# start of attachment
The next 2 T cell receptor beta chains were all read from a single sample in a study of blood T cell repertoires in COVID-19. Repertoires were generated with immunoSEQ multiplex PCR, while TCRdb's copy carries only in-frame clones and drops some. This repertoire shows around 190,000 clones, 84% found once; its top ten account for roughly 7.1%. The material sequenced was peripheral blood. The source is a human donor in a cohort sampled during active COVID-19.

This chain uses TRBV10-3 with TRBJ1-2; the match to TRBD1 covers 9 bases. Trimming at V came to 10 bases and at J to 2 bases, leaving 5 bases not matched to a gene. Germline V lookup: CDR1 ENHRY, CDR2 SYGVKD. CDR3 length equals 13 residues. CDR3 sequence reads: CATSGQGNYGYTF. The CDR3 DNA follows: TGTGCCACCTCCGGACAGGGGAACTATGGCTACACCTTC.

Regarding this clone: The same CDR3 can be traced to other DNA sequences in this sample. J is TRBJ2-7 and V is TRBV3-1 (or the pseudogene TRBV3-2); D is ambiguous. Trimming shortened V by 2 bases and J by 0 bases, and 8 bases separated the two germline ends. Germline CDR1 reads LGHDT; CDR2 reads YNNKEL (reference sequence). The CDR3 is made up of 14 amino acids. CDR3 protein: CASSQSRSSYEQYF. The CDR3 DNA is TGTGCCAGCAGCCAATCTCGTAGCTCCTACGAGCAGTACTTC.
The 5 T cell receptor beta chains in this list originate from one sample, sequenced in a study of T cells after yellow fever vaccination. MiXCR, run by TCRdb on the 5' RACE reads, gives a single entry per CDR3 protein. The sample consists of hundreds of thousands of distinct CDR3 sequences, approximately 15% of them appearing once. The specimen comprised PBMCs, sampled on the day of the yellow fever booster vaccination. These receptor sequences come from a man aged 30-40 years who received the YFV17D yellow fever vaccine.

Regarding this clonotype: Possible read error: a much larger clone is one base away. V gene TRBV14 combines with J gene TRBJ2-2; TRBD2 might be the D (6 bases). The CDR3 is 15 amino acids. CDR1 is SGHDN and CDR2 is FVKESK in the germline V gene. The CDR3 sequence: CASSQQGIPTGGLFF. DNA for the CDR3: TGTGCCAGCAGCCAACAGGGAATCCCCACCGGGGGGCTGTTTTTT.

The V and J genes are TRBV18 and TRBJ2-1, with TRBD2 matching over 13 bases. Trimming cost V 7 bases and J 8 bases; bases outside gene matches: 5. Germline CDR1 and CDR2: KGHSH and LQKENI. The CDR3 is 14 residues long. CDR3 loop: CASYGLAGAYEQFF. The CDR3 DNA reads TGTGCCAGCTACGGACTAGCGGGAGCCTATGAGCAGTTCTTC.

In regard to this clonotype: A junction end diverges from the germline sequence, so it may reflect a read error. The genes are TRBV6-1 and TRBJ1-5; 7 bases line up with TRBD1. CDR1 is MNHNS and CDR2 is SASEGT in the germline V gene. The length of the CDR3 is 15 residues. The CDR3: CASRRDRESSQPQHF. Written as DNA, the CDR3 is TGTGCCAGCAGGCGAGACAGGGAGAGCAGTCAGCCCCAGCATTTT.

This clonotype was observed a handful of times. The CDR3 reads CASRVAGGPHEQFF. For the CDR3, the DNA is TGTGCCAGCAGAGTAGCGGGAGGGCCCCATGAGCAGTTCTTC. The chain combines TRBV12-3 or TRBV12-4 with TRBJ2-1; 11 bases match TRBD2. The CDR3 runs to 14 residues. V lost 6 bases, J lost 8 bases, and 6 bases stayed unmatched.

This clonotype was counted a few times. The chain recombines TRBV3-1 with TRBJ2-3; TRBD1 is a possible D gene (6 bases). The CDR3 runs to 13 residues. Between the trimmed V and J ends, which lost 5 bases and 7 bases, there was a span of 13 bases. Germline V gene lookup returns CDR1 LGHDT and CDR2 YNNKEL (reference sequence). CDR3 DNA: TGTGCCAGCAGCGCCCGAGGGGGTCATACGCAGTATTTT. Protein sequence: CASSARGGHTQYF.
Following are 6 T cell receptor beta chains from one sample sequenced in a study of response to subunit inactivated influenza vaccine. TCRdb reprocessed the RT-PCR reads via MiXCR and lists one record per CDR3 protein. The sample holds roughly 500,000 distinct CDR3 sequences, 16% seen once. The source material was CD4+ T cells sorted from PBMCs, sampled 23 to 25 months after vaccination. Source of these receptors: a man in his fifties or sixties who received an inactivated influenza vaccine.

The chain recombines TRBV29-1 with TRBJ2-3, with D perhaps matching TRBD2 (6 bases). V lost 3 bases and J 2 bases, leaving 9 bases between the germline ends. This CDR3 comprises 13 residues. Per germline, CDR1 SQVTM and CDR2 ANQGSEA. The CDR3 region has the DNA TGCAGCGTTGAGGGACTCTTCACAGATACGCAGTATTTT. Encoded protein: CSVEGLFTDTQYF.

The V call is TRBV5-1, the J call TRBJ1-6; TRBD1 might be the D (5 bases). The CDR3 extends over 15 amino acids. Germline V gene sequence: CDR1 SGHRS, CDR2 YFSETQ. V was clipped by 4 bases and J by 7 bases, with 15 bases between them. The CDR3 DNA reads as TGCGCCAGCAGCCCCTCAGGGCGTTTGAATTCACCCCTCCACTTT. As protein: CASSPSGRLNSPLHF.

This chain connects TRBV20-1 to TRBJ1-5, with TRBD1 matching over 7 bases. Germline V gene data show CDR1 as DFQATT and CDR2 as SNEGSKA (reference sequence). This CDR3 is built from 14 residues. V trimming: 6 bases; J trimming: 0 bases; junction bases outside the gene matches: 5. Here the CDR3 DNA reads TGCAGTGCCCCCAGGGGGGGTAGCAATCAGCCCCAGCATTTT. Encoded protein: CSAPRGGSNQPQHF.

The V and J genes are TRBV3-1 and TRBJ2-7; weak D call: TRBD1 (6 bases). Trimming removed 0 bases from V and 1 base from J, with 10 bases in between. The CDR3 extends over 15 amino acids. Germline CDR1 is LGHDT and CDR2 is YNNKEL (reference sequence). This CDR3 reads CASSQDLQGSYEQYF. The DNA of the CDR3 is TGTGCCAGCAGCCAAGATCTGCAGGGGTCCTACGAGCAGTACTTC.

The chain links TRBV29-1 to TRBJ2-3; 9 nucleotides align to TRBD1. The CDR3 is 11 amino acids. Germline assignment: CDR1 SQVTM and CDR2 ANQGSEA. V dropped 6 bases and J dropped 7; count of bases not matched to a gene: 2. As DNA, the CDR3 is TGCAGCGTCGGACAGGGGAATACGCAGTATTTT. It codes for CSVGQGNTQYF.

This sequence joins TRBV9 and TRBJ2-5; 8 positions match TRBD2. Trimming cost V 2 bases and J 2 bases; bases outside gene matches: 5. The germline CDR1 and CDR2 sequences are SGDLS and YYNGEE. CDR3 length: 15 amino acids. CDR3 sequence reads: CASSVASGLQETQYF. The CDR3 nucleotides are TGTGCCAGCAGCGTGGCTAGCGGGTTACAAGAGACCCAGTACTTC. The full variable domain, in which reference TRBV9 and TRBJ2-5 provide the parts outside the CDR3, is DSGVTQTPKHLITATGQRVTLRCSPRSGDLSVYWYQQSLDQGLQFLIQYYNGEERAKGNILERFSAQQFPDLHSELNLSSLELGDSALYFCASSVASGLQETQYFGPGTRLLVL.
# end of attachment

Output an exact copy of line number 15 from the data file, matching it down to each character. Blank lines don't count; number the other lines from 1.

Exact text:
The chain links TRBV29-1 to TRBJ2-3; 9 nucleotides align to TRBD1. The CDR3 is 11 amino acids. Germline assignment: CDR1 SQVTM and CDR2 ANQGSEA. V dropped 6 bases and J dropped 7; count of bases not matched to a gene: 2. As DNA, the CDR3 is TGCAGCGTCGGACAGGGGAATACGCAGTATTTT. It codes for CSVGQGNTQYF.